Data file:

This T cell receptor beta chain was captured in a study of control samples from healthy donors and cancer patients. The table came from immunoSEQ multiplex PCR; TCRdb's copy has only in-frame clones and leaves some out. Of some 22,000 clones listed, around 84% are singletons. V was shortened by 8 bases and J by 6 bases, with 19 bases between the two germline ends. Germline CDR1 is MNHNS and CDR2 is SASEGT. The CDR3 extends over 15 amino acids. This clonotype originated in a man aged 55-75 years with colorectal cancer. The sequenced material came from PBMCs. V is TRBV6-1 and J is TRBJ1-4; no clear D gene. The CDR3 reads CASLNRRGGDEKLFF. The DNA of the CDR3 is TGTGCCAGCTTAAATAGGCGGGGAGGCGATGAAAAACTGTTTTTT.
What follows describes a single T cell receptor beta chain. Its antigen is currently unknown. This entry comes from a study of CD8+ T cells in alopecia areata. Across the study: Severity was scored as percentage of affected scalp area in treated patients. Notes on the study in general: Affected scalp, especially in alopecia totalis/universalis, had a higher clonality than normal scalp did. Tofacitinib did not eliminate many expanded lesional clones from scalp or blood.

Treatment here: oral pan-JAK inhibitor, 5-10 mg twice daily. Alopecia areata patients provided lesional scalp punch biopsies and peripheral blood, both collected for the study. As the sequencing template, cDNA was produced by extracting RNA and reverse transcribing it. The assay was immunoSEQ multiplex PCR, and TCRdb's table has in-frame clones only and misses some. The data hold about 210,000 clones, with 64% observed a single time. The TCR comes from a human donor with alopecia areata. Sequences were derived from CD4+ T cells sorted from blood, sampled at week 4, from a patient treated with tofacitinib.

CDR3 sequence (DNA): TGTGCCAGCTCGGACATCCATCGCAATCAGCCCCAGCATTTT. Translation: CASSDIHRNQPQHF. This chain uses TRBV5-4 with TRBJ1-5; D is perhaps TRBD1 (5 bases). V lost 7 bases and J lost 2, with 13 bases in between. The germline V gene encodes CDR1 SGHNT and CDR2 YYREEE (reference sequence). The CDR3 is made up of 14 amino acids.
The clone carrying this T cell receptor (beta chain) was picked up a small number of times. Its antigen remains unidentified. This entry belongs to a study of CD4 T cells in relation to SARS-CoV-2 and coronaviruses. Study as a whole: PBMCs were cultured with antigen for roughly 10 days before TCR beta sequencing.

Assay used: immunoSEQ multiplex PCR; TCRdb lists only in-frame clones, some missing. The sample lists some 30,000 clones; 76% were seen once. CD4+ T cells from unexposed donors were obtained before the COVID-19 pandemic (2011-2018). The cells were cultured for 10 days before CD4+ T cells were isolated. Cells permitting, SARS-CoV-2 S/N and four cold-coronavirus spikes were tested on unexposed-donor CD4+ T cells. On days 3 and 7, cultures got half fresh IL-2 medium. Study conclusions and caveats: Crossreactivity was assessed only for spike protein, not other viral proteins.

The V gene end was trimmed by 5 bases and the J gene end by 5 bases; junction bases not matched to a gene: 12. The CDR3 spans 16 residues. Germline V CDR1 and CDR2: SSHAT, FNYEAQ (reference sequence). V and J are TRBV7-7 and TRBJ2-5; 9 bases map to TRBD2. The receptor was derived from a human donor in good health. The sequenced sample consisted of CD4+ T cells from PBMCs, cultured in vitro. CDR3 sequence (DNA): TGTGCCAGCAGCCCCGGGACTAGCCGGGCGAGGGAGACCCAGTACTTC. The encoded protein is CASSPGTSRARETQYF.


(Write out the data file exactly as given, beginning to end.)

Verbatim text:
This T cell receptor beta chain was captured in a study of control samples from healthy donors and cancer patients. The table came from immunoSEQ multiplex PCR; TCRdb's copy has only in-frame clones and leaves some out. Of some 22,000 clones listed, around 84% are singletons. V was shortened by 8 bases and J by 6 bases, with 19 bases between the two germline ends. Germline CDR1 is MNHNS and CDR2 is SASEGT. The CDR3 extends over 15 amino acids. This clonotype originated in a man aged 55-75 years with colorectal cancer. The sequenced material came from PBMCs. V is TRBV6-1 and J is TRBJ1-4; no clear D gene. The CDR3 reads CASLNRRGGDEKLFF. The DNA of the CDR3 is TGTGCCAGCTTAAATAGGCGGGGAGGCGATGAAAAACTGTTTTTT.
What follows describes a single T cell receptor beta chain. Its antigen is currently unknown. This entry comes from a study of CD8+ T cells in alopecia areata. Across the study: Severity was scored as percentage of affected scalp area in treated patients. Notes on the study in general: Affected scalp, especially in alopecia totalis/universalis, had a higher clonality than normal scalp did. Tofacitinib did not eliminate many expanded lesional clones from scalp or blood.

Treatment here: oral pan-JAK inhibitor, 5-10 mg twice daily. Alopecia areata patients provided lesional scalp punch biopsies and peripheral blood, both collected for the study. As the sequencing template, cDNA was produced by extracting RNA and reverse transcribing it. The assay was immunoSEQ multiplex PCR, and TCRdb's table has in-frame clones only and misses some. The data hold about 210,000 clones, with 64% observed a single time. The TCR comes from a human donor with alopecia areata. Sequences were derived from CD4+ T cells sorted from blood, sampled at week 4, from a patient treated with tofacitinib.

CDR3 sequence (DNA): TGTGCCAGCTCGGACATCCATCGCAATCAGCCCCAGCATTTT. Translation: CASSDIHRNQPQHF. This chain uses TRBV5-4 with TRBJ1-5; D is perhaps TRBD1 (5 bases). V lost 7 bases and J lost 2, with 13 bases in between. The germline V gene encodes CDR1 SGHNT and CDR2 YYREEE (reference sequence). The CDR3 is made up of 14 amino acids.
The clone carrying this T cell receptor (beta chain) was picked up a small number of times. Its antigen remains unidentified. This entry belongs to a study of CD4 T cells in relation to SARS-CoV-2 and coronaviruses. Study as a whole: PBMCs were cultured with antigen for roughly 10 days before TCR beta sequencing.

Assay used: immunoSEQ multiplex PCR; TCRdb lists only in-frame clones, some missing. The sample lists some 30,000 clones; 76% were seen once. CD4+ T cells from unexposed donors were obtained before the COVID-19 pandemic (2011-2018). The cells were cultured for 10 days before CD4+ T cells were isolated. Cells permitting, SARS-CoV-2 S/N and four cold-coronavirus spikes were tested on unexposed-donor CD4+ T cells. On days 3 and 7, cultures got half fresh IL-2 medium. Study conclusions and caveats: Crossreactivity was assessed only for spike protein, not other viral proteins.

The V gene end was trimmed by 5 bases and the J gene end by 5 bases; junction bases not matched to a gene: 12. The CDR3 spans 16 residues. Germline V CDR1 and CDR2: SSHAT, FNYEAQ (reference sequence). V and J are TRBV7-7 and TRBJ2-5; 9 bases map to TRBD2. The receptor was derived from a human donor in good health. The sequenced sample consisted of CD4+ T cells from PBMCs, cultured in vitro. CDR3 sequence (DNA): TGTGCCAGCAGCCCCGGGACTAGCCGGGCGAGGGAGACCCAGTACTTC. The encoded protein is CASSPGTSRARETQYF.